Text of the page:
Back in 2008 when Apple introduced the App Store, people could not get enough of the content. However, despite the seemingly limitless number of online apps available for download across the various digital distribution platforms, enthusiasm has waned appreciably. The average American smartphone user does not regularly download new apps, and app developers have taken note. Reports point to users narrowing down their usage to a maximum of 10 apps on a consistent basis. The primary demographic that continues to seek out cutting-edge apps are the millennials who are even willing to pay for apps that appeal to them. This shift has forced developers to reconsider their business model.
Selling a somewhat addictive app is no longer a guaranteed path to success. Many companies are struggling to get people to download their content. Users are no longer browsing the marketplace for downloads unless they have a specific need, such as a banking or dining app. When they do manage to try a new app, reports show that one in four people will delete the app after its first use.
With the trend toward providers automatically installing popular apps like Facebook or YouTube onto smartphones, there are fewer occasions to open up the App Store at all. The open marketplace is always challenging, but this latest wrinkle in app activity and distribution adds to the struggle to deliver and stay competitive. Understanding what drives the diminishing interest levels for the majority of users is essential. There are plenty of reasons people lose interest in apps other than mere boredom or indifference.
Scrolling through any social media feed, you will inevitably encounter any number of corny ads for game apps. Initially, all apps are free to download and then reveal microtransactions later on that permit the user to gain the full app’s experience. Indications for any pay-to-play component will typically discourage the majority of users which is the biggest hurdle for app developers. They have to find a balance between maintaining an appealing free experience for customers while simultaneously creating a value proposition to entice users to spend money on their app.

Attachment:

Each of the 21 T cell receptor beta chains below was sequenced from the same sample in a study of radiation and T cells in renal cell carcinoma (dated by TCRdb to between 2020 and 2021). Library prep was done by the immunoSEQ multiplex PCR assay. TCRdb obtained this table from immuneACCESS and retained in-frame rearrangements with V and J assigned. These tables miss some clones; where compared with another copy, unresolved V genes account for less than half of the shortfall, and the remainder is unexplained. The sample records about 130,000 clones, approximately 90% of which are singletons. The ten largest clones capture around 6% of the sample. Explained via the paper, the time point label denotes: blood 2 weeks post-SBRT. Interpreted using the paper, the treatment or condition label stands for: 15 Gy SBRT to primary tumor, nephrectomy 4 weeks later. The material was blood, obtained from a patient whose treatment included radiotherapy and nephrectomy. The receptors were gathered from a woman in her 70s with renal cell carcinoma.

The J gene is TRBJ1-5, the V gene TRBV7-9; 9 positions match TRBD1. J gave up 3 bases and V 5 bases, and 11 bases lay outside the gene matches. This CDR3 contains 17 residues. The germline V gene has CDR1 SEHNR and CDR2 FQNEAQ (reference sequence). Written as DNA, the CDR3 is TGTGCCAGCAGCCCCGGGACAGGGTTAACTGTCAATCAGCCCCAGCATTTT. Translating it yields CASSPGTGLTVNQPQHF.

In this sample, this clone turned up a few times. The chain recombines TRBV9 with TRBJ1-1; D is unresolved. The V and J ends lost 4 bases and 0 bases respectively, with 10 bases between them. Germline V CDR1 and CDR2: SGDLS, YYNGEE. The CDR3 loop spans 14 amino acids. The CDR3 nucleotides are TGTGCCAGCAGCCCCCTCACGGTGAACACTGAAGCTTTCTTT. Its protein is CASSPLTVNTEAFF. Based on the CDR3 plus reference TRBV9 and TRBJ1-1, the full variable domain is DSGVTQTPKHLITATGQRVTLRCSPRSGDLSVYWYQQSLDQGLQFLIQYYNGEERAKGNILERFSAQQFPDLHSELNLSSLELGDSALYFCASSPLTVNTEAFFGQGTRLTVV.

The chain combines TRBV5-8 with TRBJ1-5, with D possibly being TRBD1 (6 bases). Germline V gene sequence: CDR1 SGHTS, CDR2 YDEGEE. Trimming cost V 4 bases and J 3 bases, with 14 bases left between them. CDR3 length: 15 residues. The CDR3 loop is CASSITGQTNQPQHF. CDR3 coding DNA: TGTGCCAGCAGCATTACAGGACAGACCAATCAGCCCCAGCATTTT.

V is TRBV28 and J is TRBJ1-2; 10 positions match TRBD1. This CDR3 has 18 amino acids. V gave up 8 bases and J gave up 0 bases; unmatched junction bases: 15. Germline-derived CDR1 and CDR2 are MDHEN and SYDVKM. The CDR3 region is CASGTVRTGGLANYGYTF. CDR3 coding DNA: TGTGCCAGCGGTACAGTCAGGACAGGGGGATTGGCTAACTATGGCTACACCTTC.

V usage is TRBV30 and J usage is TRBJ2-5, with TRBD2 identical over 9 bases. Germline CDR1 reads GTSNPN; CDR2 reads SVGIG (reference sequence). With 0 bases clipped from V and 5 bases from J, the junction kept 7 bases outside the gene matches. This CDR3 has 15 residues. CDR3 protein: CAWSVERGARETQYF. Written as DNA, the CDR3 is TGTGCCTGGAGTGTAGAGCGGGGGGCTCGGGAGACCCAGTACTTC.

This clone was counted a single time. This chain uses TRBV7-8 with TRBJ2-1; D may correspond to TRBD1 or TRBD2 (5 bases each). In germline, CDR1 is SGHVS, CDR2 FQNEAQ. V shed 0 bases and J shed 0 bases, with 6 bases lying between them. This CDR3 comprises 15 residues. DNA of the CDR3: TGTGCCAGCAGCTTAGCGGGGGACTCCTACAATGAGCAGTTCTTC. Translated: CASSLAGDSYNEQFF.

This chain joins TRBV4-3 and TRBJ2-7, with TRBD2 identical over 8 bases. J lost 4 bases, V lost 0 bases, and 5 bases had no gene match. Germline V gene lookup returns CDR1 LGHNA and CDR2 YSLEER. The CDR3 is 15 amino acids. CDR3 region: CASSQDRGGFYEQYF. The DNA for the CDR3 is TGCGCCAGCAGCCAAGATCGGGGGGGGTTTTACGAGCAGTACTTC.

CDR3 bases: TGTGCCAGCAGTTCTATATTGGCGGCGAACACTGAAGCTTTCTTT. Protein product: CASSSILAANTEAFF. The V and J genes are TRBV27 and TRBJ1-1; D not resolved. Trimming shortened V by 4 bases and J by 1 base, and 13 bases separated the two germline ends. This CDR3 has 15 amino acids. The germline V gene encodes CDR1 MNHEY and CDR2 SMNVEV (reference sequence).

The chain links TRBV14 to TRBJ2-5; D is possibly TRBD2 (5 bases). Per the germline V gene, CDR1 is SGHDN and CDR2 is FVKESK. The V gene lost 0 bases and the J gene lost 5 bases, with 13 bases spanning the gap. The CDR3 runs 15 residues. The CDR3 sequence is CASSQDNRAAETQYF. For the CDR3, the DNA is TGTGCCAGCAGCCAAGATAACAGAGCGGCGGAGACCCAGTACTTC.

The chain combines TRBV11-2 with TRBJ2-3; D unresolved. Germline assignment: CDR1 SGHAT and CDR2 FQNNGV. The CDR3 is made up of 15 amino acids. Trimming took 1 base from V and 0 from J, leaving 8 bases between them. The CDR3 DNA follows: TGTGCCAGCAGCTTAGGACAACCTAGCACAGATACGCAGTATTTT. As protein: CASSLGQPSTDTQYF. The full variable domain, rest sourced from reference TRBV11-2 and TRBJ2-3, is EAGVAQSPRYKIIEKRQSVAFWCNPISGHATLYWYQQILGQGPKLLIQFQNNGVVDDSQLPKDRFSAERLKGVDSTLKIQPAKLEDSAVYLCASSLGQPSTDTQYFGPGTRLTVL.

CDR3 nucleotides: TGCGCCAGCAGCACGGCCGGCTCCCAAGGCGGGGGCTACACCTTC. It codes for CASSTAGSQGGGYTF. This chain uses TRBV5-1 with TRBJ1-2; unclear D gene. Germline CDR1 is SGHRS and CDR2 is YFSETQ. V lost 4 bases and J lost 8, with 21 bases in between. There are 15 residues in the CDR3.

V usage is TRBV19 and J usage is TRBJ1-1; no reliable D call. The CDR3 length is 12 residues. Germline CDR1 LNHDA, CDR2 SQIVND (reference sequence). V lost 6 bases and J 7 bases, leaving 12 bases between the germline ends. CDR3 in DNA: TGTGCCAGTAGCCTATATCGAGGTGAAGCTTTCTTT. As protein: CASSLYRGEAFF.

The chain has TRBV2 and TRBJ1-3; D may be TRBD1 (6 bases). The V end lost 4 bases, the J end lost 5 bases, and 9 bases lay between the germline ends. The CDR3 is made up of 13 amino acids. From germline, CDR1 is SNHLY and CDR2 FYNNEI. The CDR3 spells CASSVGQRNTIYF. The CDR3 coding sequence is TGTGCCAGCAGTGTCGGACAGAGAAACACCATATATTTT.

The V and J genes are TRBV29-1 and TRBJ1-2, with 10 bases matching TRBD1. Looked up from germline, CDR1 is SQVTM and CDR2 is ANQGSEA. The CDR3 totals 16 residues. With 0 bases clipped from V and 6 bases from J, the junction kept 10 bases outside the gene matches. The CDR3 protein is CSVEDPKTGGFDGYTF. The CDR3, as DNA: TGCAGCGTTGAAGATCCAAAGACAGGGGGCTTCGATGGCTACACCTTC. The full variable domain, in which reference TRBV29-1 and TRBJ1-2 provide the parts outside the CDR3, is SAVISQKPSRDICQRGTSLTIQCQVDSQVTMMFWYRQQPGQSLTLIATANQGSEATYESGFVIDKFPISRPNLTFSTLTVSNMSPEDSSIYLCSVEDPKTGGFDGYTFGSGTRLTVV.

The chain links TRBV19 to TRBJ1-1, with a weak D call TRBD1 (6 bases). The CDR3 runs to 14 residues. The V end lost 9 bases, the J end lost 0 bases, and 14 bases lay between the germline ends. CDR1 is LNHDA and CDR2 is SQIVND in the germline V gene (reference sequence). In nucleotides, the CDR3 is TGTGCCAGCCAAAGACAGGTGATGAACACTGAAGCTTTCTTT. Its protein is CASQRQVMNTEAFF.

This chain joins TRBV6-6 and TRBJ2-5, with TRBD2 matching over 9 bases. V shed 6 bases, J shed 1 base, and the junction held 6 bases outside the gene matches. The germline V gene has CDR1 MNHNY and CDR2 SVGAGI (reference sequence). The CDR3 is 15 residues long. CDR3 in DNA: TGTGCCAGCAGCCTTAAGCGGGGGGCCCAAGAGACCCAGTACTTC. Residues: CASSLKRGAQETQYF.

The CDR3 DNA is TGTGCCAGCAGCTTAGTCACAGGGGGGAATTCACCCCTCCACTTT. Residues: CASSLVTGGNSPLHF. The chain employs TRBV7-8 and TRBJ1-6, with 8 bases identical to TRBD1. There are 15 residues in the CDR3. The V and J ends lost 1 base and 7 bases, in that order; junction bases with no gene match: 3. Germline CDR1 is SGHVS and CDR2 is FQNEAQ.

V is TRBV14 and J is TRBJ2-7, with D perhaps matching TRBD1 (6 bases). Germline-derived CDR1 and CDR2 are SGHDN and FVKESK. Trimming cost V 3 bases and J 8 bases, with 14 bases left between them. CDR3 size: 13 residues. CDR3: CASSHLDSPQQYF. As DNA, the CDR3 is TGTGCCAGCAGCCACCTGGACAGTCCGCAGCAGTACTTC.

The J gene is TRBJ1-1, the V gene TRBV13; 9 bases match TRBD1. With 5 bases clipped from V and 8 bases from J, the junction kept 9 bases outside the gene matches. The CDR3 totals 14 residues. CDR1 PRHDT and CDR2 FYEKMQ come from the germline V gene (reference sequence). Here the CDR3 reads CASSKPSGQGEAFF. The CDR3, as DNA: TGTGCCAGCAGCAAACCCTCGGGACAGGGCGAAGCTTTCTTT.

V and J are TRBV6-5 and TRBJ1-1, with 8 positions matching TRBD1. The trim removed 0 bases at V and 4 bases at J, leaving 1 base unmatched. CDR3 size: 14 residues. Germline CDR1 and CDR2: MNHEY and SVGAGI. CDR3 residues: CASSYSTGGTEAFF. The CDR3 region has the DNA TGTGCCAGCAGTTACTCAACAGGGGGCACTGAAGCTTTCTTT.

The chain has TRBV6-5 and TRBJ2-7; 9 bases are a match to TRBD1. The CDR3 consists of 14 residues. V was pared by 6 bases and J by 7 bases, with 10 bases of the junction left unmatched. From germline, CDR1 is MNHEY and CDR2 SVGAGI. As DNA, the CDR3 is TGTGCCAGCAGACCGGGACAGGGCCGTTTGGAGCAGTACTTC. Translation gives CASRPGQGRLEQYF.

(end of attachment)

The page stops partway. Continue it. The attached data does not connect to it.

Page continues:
In the rush to push products out to the marketplace, executing this delicate balancing act is proving difficult for many developers. Social media has emboldened society to voice their opinions, so customers are not hesitant to leave brutally honest reviews if they feel an app is not up to par which can kill a new release right out of the gate. If users are going to invest time and money into an app, the door they are unlocking had better live up to the hype.
Developers should consider these factors and champion longevity in the market over a quick buck. Leveraging tools like online android emulators and similar environments offer low-cost options to adequately test products to ensure quality apps are being released. When competing for consumers in an age where user expectations for technology are high, companies cannot afford to lose precious market share over rash releases. Solid reputations are hard fought and easily lost in the industry, so the added effort to understand the customer and put apps to the test will result in long term gains.
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